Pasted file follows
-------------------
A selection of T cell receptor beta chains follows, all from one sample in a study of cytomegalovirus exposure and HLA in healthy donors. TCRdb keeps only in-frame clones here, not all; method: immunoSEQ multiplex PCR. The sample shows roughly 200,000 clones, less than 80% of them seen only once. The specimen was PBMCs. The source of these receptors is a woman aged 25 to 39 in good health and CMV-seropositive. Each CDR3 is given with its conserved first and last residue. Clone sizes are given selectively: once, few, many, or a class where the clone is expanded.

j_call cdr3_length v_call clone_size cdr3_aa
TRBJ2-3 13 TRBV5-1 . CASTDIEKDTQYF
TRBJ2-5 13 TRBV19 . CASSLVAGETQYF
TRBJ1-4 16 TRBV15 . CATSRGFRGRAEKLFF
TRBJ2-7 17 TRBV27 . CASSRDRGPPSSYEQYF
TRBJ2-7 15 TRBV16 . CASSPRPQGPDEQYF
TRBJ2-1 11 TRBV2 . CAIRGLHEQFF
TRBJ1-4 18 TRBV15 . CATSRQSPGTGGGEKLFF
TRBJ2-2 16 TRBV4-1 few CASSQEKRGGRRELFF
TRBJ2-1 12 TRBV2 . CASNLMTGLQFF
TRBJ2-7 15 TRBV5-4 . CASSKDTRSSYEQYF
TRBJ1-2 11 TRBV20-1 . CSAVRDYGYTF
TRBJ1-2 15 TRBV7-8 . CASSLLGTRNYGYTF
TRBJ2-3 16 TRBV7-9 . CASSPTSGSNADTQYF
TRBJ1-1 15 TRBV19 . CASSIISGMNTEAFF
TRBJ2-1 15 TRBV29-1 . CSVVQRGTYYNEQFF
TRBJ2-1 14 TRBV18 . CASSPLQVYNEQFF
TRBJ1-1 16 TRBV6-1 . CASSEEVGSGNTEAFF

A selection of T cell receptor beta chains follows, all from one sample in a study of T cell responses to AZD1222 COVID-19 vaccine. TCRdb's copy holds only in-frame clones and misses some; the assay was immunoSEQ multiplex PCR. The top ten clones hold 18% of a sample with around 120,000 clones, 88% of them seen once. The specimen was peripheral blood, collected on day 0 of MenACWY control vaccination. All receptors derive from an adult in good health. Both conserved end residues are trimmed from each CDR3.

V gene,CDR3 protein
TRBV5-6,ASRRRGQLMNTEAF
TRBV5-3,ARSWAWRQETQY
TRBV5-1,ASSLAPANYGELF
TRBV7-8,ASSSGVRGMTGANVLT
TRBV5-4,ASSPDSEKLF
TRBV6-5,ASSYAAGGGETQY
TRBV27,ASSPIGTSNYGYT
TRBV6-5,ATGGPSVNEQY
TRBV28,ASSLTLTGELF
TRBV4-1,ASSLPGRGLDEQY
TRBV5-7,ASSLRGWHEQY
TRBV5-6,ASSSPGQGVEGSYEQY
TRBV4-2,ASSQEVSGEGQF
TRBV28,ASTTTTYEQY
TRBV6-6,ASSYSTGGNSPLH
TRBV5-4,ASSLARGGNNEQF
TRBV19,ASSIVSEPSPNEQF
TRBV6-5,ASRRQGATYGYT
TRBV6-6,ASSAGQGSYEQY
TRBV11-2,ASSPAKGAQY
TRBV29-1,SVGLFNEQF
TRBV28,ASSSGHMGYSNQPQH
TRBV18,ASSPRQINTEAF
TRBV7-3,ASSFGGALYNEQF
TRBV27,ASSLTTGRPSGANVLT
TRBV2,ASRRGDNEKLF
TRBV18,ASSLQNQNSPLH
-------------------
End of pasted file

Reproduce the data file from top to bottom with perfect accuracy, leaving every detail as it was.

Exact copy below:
A selection of T cell receptor beta chains follows, all from one sample in a study of cytomegalovirus exposure and HLA in healthy donors. TCRdb keeps only in-frame clones here, not all; method: immunoSEQ multiplex PCR. The sample shows roughly 200,000 clones, less than 80% of them seen only once. The specimen was PBMCs. The source of these receptors is a woman aged 25 to 39 in good health and CMV-seropositive. Each CDR3 is given with its conserved first and last residue. Clone sizes are given selectively: once, few, many, or a class where the clone is expanded.

j_call cdr3_length v_call clone_size cdr3_aa
TRBJ2-3 13 TRBV5-1 . CASTDIEKDTQYF
TRBJ2-5 13 TRBV19 . CASSLVAGETQYF
TRBJ1-4 16 TRBV15 . CATSRGFRGRAEKLFF
TRBJ2-7 17 TRBV27 . CASSRDRGPPSSYEQYF
TRBJ2-7 15 TRBV16 . CASSPRPQGPDEQYF
TRBJ2-1 11 TRBV2 . CAIRGLHEQFF
TRBJ1-4 18 TRBV15 . CATSRQSPGTGGGEKLFF
TRBJ2-2 16 TRBV4-1 few CASSQEKRGGRRELFF
TRBJ2-1 12 TRBV2 . CASNLMTGLQFF
TRBJ2-7 15 TRBV5-4 . CASSKDTRSSYEQYF
TRBJ1-2 11 TRBV20-1 . CSAVRDYGYTF
TRBJ1-2 15 TRBV7-8 . CASSLLGTRNYGYTF
TRBJ2-3 16 TRBV7-9 . CASSPTSGSNADTQYF
TRBJ1-1 15 TRBV19 . CASSIISGMNTEAFF
TRBJ2-1 15 TRBV29-1 . CSVVQRGTYYNEQFF
TRBJ2-1 14 TRBV18 . CASSPLQVYNEQFF
TRBJ1-1 16 TRBV6-1 . CASSEEVGSGNTEAFF

A selection of T cell receptor beta chains follows, all from one sample in a study of T cell responses to AZD1222 COVID-19 vaccine. TCRdb's copy holds only in-frame clones and misses some; the assay was immunoSEQ multiplex PCR. The top ten clones hold 18% of a sample with around 120,000 clones, 88% of them seen once. The specimen was peripheral blood, collected on day 0 of MenACWY control vaccination. All receptors derive from an adult in good health. Both conserved end residues are trimmed from each CDR3.

V gene,CDR3 protein
TRBV5-6,ASRRRGQLMNTEAF
TRBV5-3,ARSWAWRQETQY
TRBV5-1,ASSLAPANYGELF
TRBV7-8,ASSSGVRGMTGANVLT
TRBV5-4,ASSPDSEKLF
TRBV6-5,ASSYAAGGGETQY
TRBV27,ASSPIGTSNYGYT
TRBV6-5,ATGGPSVNEQY
TRBV28,ASSLTLTGELF
TRBV4-1,ASSLPGRGLDEQY
TRBV5-7,ASSLRGWHEQY
TRBV5-6,ASSSPGQGVEGSYEQY
TRBV4-2,ASSQEVSGEGQF
TRBV28,ASTTTTYEQY
TRBV6-6,ASSYSTGGNSPLH
TRBV5-4,ASSLARGGNNEQF
TRBV19,ASSIVSEPSPNEQF
TRBV6-5,ASRRQGATYGYT
TRBV6-6,ASSAGQGSYEQY
TRBV11-2,ASSPAKGAQY
TRBV29-1,SVGLFNEQF
TRBV28,ASSSGHMGYSNQPQH
TRBV18,ASSPRQINTEAF
TRBV7-3,ASSFGGALYNEQF
TRBV27,ASSLTTGRPSGANVLT
TRBV2,ASRRGDNEKLF
TRBV18,ASSLQNQNSPLH